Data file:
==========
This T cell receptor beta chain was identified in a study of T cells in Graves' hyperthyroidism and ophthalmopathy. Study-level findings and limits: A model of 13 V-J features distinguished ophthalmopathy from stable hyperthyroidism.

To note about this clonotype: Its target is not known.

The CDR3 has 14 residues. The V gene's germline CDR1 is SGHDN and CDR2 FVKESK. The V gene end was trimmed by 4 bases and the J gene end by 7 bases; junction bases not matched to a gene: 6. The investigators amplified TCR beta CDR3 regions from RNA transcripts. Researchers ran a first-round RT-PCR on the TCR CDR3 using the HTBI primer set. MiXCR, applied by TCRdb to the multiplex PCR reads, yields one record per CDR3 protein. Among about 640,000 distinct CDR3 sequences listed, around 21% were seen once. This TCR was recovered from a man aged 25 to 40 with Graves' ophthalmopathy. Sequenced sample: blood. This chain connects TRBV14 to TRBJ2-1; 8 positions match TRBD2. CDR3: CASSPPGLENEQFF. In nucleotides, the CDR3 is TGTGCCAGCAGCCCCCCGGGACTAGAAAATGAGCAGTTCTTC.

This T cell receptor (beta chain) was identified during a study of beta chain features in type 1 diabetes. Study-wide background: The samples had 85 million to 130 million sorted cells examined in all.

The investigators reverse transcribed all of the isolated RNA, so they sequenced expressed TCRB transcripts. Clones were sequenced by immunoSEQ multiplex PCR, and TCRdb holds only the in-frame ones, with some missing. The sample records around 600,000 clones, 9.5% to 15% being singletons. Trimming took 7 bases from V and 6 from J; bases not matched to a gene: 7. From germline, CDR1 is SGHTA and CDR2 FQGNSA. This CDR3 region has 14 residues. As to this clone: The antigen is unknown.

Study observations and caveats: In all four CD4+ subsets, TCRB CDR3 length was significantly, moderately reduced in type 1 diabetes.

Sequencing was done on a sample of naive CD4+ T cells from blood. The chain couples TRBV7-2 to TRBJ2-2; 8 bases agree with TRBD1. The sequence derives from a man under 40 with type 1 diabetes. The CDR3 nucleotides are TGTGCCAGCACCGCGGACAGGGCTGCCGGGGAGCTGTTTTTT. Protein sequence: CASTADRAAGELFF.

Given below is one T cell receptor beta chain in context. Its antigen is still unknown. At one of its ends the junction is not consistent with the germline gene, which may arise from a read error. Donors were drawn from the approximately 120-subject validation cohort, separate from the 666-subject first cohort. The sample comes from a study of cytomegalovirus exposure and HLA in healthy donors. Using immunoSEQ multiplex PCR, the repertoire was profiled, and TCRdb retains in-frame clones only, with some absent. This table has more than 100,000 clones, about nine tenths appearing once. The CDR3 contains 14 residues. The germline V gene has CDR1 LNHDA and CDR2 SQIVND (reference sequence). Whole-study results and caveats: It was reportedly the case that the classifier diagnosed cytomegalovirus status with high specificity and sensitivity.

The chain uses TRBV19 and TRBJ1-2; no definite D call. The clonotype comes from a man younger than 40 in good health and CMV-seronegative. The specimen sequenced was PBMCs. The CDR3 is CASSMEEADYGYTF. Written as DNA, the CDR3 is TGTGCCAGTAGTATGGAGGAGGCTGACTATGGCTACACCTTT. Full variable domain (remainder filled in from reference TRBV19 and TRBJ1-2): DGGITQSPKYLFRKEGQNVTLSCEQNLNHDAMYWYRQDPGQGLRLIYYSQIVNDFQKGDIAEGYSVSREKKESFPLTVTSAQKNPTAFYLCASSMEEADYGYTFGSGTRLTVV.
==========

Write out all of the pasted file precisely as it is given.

This T cell receptor beta chain was identified in a study of T cells in Graves' hyperthyroidism and ophthalmopathy. Study-level findings and limits: A model of 13 V-J features distinguished ophthalmopathy from stable hyperthyroidism.

To note about this clonotype: Its target is not known.

The CDR3 has 14 residues. The V gene's germline CDR1 is SGHDN and CDR2 FVKESK. The V gene end was trimmed by 4 bases and the J gene end by 7 bases; junction bases not matched to a gene: 6. The investigators amplified TCR beta CDR3 regions from RNA transcripts. Researchers ran a first-round RT-PCR on the TCR CDR3 using the HTBI primer set. MiXCR, applied by TCRdb to the multiplex PCR reads, yields one record per CDR3 protein. Among about 640,000 distinct CDR3 sequences listed, around 21% were seen once. This TCR was recovered from a man aged 25 to 40 with Graves' ophthalmopathy. Sequenced sample: blood. This chain connects TRBV14 to TRBJ2-1; 8 positions match TRBD2. CDR3: CASSPPGLENEQFF. In nucleotides, the CDR3 is TGTGCCAGCAGCCCCCCGGGACTAGAAAATGAGCAGTTCTTC.

This T cell receptor (beta chain) was identified during a study of beta chain features in type 1 diabetes. Study-wide background: The samples had 85 million to 130 million sorted cells examined in all.

The investigators reverse transcribed all of the isolated RNA, so they sequenced expressed TCRB transcripts. Clones were sequenced by immunoSEQ multiplex PCR, and TCRdb holds only the in-frame ones, with some missing. The sample records around 600,000 clones, 9.5% to 15% being singletons. Trimming took 7 bases from V and 6 from J; bases not matched to a gene: 7. From germline, CDR1 is SGHTA and CDR2 FQGNSA. This CDR3 region has 14 residues. As to this clone: The antigen is unknown.

Study observations and caveats: In all four CD4+ subsets, TCRB CDR3 length was significantly, moderately reduced in type 1 diabetes.

Sequencing was done on a sample of naive CD4+ T cells from blood. The chain couples TRBV7-2 to TRBJ2-2; 8 bases agree with TRBD1. The sequence derives from a man under 40 with type 1 diabetes. The CDR3 nucleotides are TGTGCCAGCACCGCGGACAGGGCTGCCGGGGAGCTGTTTTTT. Protein sequence: CASTADRAAGELFF.

Given below is one T cell receptor beta chain in context. Its antigen is still unknown. At one of its ends the junction is not consistent with the germline gene, which may arise from a read error. Donors were drawn from the approximately 120-subject validation cohort, separate from the 666-subject first cohort. The sample comes from a study of cytomegalovirus exposure and HLA in healthy donors. Using immunoSEQ multiplex PCR, the repertoire was profiled, and TCRdb retains in-frame clones only, with some absent. This table has more than 100,000 clones, about nine tenths appearing once. The CDR3 contains 14 residues. The germline V gene has CDR1 LNHDA and CDR2 SQIVND (reference sequence). Whole-study results and caveats: It was reportedly the case that the classifier diagnosed cytomegalovirus status with high specificity and sensitivity.

The chain uses TRBV19 and TRBJ1-2; no definite D call. The clonotype comes from a man younger than 40 in good health and CMV-seronegative. The specimen sequenced was PBMCs. The CDR3 is CASSMEEADYGYTF. Written as DNA, the CDR3 is TGTGCCAGTAGTATGGAGGAGGCTGACTATGGCTACACCTTT. Full variable domain (remainder filled in from reference TRBV19 and TRBJ1-2): DGGITQSPKYLFRKEGQNVTLSCEQNLNHDAMYWYRQDPGQGLRLIYYSQIVNDFQKGDIAEGYSVSREKKESFPLTVTSAQKNPTAFYLCASSMEEADYGYTFGSGTRLTVV.